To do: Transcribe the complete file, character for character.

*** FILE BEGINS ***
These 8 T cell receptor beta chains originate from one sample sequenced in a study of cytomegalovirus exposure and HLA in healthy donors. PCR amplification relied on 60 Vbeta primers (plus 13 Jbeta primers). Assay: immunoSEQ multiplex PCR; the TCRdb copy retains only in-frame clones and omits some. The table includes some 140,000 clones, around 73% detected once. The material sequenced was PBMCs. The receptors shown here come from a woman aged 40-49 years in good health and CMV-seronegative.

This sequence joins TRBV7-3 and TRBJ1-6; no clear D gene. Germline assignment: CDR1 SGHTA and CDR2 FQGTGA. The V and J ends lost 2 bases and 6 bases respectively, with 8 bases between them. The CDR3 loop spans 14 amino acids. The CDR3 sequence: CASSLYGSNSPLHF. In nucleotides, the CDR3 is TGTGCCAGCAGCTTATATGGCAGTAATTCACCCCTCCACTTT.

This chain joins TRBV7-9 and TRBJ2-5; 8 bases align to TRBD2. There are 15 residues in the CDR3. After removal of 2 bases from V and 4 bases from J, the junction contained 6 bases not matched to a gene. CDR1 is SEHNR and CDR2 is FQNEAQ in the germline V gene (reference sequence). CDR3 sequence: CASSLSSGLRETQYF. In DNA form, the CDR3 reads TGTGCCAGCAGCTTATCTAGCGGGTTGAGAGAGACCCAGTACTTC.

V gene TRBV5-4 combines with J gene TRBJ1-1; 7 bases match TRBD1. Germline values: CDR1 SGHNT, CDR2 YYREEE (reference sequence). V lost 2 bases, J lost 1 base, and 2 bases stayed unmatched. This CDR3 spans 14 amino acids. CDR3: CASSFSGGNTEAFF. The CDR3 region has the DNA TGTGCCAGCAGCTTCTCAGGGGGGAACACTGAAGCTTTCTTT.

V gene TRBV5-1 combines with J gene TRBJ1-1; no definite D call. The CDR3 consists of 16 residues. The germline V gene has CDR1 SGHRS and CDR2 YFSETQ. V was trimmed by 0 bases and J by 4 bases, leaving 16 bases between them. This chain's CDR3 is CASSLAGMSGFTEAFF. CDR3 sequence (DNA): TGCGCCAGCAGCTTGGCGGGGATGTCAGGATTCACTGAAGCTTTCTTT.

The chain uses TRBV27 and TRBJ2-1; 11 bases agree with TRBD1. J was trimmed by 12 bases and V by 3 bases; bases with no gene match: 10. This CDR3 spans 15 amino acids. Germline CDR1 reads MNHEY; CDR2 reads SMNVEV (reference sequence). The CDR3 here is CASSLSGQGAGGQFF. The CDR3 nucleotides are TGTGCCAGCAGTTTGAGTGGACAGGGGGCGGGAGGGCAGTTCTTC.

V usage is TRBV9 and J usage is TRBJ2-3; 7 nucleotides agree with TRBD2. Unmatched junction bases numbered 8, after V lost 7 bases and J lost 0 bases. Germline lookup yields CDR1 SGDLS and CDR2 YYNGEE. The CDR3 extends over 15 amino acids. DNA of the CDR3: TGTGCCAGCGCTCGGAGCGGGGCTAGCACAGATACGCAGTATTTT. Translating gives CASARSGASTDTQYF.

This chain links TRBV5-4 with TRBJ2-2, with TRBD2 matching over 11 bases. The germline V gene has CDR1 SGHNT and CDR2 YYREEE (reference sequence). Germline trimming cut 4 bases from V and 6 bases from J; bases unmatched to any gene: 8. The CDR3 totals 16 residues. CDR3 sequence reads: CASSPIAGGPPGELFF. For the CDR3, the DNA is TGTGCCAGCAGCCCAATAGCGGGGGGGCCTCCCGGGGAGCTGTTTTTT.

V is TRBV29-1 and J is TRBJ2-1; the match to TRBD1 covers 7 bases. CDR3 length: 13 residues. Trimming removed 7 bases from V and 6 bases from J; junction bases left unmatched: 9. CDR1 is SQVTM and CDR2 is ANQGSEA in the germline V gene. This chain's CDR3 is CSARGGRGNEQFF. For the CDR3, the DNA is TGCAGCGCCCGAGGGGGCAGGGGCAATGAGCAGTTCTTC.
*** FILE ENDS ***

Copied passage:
These 8 T cell receptor beta chains originate from one sample sequenced in a study of cytomegalovirus exposure and HLA in healthy donors. PCR amplification relied on 60 Vbeta primers (plus 13 Jbeta primers). Assay: immunoSEQ multiplex PCR; the TCRdb copy retains only in-frame clones and omits some. The table includes some 140,000 clones, around 73% detected once. The material sequenced was PBMCs. The receptors shown here come from a woman aged 40-49 years in good health and CMV-seronegative.

This sequence joins TRBV7-3 and TRBJ1-6; no clear D gene. Germline assignment: CDR1 SGHTA and CDR2 FQGTGA. The V and J ends lost 2 bases and 6 bases respectively, with 8 bases between them. The CDR3 loop spans 14 amino acids. The CDR3 sequence: CASSLYGSNSPLHF. In nucleotides, the CDR3 is TGTGCCAGCAGCTTATATGGCAGTAATTCACCCCTCCACTTT.

This chain joins TRBV7-9 and TRBJ2-5; 8 bases align to TRBD2. There are 15 residues in the CDR3. After removal of 2 bases from V and 4 bases from J, the junction contained 6 bases not matched to a gene. CDR1 is SEHNR and CDR2 is FQNEAQ in the germline V gene (reference sequence). CDR3 sequence: CASSLSSGLRETQYF. In DNA form, the CDR3 reads TGTGCCAGCAGCTTATCTAGCGGGTTGAGAGAGACCCAGTACTTC.

V gene TRBV5-4 combines with J gene TRBJ1-1; 7 bases match TRBD1. Germline values: CDR1 SGHNT, CDR2 YYREEE (reference sequence). V lost 2 bases, J lost 1 base, and 2 bases stayed unmatched. This CDR3 spans 14 amino acids. CDR3: CASSFSGGNTEAFF. The CDR3 region has the DNA TGTGCCAGCAGCTTCTCAGGGGGGAACACTGAAGCTTTCTTT.

V gene TRBV5-1 combines with J gene TRBJ1-1; no definite D call. The CDR3 consists of 16 residues. The germline V gene has CDR1 SGHRS and CDR2 YFSETQ. V was trimmed by 0 bases and J by 4 bases, leaving 16 bases between them. This chain's CDR3 is CASSLAGMSGFTEAFF. CDR3 sequence (DNA): TGCGCCAGCAGCTTGGCGGGGATGTCAGGATTCACTGAAGCTTTCTTT.

The chain uses TRBV27 and TRBJ2-1; 11 bases agree with TRBD1. J was trimmed by 12 bases and V by 3 bases; bases with no gene match: 10. This CDR3 spans 15 amino acids. Germline CDR1 reads MNHEY; CDR2 reads SMNVEV (reference sequence). The CDR3 here is CASSLSGQGAGGQFF. The CDR3 nucleotides are TGTGCCAGCAGTTTGAGTGGACAGGGGGCGGGAGGGCAGTTCTTC.

V usage is TRBV9 and J usage is TRBJ2-3; 7 nucleotides agree with TRBD2. Unmatched junction bases numbered 8, after V lost 7 bases and J lost 0 bases. Germline lookup yields CDR1 SGDLS and CDR2 YYNGEE. The CDR3 extends over 15 amino acids. DNA of the CDR3: TGTGCCAGCGCTCGGAGCGGGGCTAGCACAGATACGCAGTATTTT. Translating gives CASARSGASTDTQYF.

This chain links TRBV5-4 with TRBJ2-2, with TRBD2 matching over 11 bases. The germline V gene has CDR1 SGHNT and CDR2 YYREEE (reference sequence). Germline trimming cut 4 bases from V and 6 bases from J; bases unmatched to any gene: 8. The CDR3 totals 16 residues. CDR3 sequence reads: CASSPIAGGPPGELFF. For the CDR3, the DNA is TGTGCCAGCAGCCCAATAGCGGGGGGGCCTCCCGGGGAGCTGTTTTTT.

V is TRBV29-1 and J is TRBJ2-1; the match to TRBD1 covers 7 bases. CDR3 length: 13 residues. Trimming removed 7 bases from V and 6 bases from J; junction bases left unmatched: 9. CDR1 is SQVTM and CDR2 is ANQGSEA in the germline V gene. This chain's CDR3 is CSARGGRGNEQFF. For the CDR3, the DNA is TGCAGCGCCCGAGGGGGCAGGGGCAATGAGCAGTTCTTC.